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aberration
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The Brothers Karamazov
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aberration
Used In
The Brothers Karamazov
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  • Listen, what is an aberration?
  • "What aberration?" asked Alyosha, wondering.
  • An aberration in which everything is pardonable.
  • I was talking of aberration.
  • Well, you see, a man may be sitting perfectly sane and suddenly have an aberration.
  • He may be conscious and know what he is doing and yet be in a state of aberration.
  • And there’s no doubt that Dmitri Fyodorovitch was suffering from aberration.
  • They found out about aberration as soon as the law courts were reformed.
  • He must have been in a state of aberration.
  • Suffering from aberration.
  • When he recovered from the blow Dmitri Fyodorovitch gave him on the head, he was suffering from aberration; he went and committed the murder.
  • And, besides, who isn’t suffering from aberration nowadays?
  • Why, my Lise is in a state of aberration.
  • She made me cry again yesterday, and the day before, too, and to-day I suddenly realized that it’s all due to aberration.
  • Then, next day another fit, and the same thing on the third, and yesterday too, and then yesterday that aberration.
  • But apart from temporary aberration, the doctor diagnosed mania, which premised, in his words, to lead to complete insanity in the future.
  • But this nervous condition would not involve the mental aberration of which mention had just been made.
  • —you, I, all of us are in a state of aberration, and there are ever so many examples of it: a man sits singing a song, suddenly something annoys him, he takes a pistol and shoots the first person he comes across, and no one blames him for it.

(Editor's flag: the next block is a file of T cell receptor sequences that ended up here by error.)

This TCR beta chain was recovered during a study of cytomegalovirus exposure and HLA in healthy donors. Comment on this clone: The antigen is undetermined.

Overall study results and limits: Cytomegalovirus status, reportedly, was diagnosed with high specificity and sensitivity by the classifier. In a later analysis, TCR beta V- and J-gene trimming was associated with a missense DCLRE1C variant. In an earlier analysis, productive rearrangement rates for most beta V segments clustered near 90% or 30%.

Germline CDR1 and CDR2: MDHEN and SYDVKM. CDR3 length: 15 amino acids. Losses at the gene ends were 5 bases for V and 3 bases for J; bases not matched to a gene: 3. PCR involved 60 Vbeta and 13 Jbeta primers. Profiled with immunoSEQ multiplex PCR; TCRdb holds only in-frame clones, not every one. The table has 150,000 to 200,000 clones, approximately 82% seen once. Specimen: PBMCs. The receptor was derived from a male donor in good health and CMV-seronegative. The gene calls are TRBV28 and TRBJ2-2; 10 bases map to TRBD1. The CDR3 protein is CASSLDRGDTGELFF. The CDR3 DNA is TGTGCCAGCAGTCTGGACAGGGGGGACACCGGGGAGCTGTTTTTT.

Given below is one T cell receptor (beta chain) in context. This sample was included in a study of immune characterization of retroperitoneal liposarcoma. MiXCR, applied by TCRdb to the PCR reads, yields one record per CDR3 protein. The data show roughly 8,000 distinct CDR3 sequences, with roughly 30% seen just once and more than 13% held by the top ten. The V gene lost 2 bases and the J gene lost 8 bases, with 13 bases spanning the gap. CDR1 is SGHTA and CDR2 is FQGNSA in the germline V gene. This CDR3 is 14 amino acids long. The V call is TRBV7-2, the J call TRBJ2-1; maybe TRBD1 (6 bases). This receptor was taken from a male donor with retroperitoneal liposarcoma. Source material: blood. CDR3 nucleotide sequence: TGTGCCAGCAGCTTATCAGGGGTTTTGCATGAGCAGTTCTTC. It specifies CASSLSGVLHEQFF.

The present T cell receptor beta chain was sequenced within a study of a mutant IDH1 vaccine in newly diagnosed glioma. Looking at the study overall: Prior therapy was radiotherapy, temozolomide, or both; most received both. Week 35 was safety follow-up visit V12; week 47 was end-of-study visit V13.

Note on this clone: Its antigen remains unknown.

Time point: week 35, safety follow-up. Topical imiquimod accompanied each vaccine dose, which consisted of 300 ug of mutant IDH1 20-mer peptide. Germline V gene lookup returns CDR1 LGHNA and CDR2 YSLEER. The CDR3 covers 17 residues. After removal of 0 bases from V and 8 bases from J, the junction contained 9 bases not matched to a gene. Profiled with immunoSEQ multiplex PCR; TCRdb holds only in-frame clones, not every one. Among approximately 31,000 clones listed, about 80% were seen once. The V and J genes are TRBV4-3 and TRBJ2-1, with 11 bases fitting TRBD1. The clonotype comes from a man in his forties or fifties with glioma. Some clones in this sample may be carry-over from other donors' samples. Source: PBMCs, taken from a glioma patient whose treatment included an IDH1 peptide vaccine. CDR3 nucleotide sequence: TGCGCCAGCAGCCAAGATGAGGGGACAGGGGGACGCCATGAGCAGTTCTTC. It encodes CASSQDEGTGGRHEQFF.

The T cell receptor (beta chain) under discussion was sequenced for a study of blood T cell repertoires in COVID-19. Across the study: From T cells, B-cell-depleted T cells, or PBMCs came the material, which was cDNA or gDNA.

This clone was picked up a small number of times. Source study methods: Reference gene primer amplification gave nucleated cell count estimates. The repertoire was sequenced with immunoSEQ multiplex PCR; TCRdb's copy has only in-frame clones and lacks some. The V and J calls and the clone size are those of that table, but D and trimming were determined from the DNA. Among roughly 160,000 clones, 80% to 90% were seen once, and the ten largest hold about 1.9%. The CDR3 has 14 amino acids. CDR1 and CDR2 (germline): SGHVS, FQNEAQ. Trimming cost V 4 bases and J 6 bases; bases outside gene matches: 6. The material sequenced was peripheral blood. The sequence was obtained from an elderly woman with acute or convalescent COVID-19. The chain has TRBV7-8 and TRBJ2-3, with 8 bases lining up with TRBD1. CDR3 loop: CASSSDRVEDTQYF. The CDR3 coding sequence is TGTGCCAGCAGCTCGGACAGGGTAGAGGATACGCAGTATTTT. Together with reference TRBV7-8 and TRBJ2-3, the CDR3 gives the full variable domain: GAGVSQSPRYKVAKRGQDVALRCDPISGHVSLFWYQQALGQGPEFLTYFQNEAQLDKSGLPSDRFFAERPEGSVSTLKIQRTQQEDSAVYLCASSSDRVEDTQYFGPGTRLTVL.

• He talked at length and with erudition of "aberration" and "mania," and argued that, from all the facts collected, the prisoner had undoubtedly been in a condition of aberration for several days before his arrest, and, if the crime had been committed by him, it must, even if he were conscious of it, have been almost involuntary, as he had not the power to control the morbid impulse that possessed him.
  • He talked at length and with erudition of "aberration" and "mania," and argued that, from all the facts collected, the prisoner had undoubtedly been in a condition of aberration for several days before his arrest, and, if the crime had been committed by him, it must, even if he were conscious of it, have been almost involuntary, as he had not the power to control the morbid impulse that possessed him.

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  • The outburst was an aberration, out of keeping with her character.
  • At that moment she cannot have been in her right mind; yet, what was the cause of her temporary aberration I cannot say.
    Dostoyevsky, Fyodor  --  The Gambler

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